More companies will likely begin closely monitoring their competitors’ patent filings with the aim of opposing them under new procedures established by the America Invents Act, which went into full effect on March 16.
The sweeping patent reform legislation—under which the U.S. switches to a first-to-file from a first-to-invent system—also creates new tools for challenging newly granted patents. And monitoring programs will be key to many companies’ strategies using those tools, says Morrison & Foerster partner Matt Kreeger.
Under post-grant review, for example, a patent granted under the new system can be challenged on a wide variety of grounds in front of the newly established Patent Trial and Appeal Board, which is staffed by administrative patent judges. Previously, oppositions could only be filed on very limited grounds, and rulings were issued by USPTO re-examiners.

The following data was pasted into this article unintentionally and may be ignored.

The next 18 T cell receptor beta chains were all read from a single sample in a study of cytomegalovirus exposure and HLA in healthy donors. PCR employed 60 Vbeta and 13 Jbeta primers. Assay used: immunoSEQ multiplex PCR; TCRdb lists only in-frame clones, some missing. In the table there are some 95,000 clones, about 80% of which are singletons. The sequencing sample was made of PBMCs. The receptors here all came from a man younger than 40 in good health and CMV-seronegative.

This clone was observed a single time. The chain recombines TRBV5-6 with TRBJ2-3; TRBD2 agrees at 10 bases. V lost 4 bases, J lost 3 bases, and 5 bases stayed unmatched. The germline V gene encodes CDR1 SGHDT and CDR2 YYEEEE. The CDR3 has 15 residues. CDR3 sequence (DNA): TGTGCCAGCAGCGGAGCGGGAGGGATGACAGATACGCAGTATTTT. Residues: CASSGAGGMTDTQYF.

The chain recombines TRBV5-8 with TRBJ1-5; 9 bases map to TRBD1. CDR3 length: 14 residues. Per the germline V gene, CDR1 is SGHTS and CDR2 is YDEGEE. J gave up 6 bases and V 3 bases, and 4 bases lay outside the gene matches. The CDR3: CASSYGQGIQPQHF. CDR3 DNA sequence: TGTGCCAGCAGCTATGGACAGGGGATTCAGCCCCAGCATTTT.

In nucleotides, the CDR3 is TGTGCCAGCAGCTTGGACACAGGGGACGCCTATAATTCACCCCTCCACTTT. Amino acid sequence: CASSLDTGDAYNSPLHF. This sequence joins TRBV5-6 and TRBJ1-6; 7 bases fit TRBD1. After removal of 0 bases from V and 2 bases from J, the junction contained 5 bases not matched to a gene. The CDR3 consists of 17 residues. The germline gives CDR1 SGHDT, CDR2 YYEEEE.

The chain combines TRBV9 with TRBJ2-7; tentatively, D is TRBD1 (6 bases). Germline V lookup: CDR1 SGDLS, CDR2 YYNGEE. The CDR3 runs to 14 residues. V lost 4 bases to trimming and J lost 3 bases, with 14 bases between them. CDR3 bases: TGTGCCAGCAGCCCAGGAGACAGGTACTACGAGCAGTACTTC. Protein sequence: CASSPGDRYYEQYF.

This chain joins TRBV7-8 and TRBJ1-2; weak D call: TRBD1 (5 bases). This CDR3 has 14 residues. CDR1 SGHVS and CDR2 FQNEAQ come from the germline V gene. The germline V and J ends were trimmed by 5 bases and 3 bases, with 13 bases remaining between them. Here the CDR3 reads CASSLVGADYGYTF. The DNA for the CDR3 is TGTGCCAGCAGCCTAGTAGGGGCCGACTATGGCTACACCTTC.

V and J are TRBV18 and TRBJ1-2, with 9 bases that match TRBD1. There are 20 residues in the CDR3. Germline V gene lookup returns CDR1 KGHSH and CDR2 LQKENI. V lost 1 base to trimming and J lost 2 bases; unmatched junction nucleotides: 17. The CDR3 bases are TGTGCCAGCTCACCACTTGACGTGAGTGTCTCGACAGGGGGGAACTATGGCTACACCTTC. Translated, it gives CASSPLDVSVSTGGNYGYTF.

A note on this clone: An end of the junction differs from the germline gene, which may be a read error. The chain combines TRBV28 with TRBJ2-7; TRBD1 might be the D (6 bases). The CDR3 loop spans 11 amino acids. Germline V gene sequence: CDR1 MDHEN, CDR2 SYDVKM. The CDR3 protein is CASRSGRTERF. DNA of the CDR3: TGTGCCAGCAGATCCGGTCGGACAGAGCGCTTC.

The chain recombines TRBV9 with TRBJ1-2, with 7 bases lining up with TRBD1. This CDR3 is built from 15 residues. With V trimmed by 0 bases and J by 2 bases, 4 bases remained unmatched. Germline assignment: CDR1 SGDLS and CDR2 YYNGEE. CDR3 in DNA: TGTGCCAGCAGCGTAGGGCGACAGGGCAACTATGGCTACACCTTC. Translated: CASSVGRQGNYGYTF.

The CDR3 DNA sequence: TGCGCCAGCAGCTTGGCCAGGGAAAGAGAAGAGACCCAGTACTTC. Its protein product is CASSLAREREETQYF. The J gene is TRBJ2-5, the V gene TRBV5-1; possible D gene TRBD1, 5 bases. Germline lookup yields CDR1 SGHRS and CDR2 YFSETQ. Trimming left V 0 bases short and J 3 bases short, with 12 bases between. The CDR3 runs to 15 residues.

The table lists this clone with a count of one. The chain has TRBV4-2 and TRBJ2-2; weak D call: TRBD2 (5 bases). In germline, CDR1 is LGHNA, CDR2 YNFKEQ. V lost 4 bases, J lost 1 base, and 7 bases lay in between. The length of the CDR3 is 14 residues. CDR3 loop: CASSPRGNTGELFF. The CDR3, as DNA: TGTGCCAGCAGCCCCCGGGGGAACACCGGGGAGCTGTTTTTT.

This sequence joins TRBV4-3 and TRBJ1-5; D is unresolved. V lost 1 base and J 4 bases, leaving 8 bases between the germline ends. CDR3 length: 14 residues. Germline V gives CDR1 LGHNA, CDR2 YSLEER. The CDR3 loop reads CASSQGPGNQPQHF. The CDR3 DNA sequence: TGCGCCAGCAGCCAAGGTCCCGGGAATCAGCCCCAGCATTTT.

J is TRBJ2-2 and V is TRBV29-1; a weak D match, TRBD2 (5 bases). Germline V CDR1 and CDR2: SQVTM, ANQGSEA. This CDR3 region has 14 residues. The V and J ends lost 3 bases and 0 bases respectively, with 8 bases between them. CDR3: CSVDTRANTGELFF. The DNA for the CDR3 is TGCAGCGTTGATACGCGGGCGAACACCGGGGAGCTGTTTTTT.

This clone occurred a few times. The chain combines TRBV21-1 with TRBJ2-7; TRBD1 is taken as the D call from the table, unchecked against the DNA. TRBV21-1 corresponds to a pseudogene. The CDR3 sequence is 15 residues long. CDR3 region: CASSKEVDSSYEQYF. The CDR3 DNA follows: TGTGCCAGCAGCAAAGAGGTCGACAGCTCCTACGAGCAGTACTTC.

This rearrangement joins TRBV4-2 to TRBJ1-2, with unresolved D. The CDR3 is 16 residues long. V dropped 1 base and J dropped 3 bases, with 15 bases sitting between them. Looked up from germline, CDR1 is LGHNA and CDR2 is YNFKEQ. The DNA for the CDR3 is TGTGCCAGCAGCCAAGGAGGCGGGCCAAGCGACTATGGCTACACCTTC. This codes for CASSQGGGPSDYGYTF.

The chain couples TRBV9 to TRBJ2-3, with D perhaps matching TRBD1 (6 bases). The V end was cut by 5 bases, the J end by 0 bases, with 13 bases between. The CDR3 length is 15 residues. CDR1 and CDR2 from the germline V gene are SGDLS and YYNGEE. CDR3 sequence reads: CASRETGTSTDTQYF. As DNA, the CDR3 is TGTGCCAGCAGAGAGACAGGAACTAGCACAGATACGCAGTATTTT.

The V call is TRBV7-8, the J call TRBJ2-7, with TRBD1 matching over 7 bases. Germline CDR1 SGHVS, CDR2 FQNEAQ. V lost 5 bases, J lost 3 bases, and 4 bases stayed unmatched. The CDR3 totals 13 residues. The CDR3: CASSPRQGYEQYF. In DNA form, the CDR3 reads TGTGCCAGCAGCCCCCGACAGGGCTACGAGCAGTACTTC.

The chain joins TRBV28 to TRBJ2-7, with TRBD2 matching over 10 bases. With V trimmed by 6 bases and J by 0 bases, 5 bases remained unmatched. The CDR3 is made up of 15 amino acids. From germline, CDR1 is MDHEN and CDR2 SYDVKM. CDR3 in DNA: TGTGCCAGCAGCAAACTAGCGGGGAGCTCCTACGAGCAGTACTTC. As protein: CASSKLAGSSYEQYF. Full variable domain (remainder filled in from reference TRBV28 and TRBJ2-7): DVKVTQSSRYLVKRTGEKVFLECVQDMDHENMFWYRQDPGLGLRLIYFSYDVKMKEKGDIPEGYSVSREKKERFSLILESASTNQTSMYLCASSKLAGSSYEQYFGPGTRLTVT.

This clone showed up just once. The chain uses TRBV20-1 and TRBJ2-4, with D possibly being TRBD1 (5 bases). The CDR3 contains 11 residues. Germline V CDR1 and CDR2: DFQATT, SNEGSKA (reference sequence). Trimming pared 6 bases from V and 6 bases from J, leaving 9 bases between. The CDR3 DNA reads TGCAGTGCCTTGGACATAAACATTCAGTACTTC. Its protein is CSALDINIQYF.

A petition for post-grant review, however, has to be filed within nine months of the patent’s issuance. Given that tight time frame, companies with programs in place to quickly identify patents they intend to challenge will have a strategic advantage.
Monitoring competitors’ patent filings has been a more common practice in Europe, which has had AIA-like opposition procedures for many years, says Morrison & Foerster partner Richard Hung. Some companies have their own elaborate in-house monitoring programs, while others rely on patent monitoring services.
Kreeger says that while the new opposition procedures could be powerful competitive tools, they’re not without risk. A poorly drafted post-grant review petition could result in a company’s being barred from later asserting certain claims in federal court, for example.
And it will take some time to assess how well the PTAB forum works, Kreeger says. “This really could change the face of patent litigation,” he notes. “The near future will be spent figuring out exactly what it will all look like.”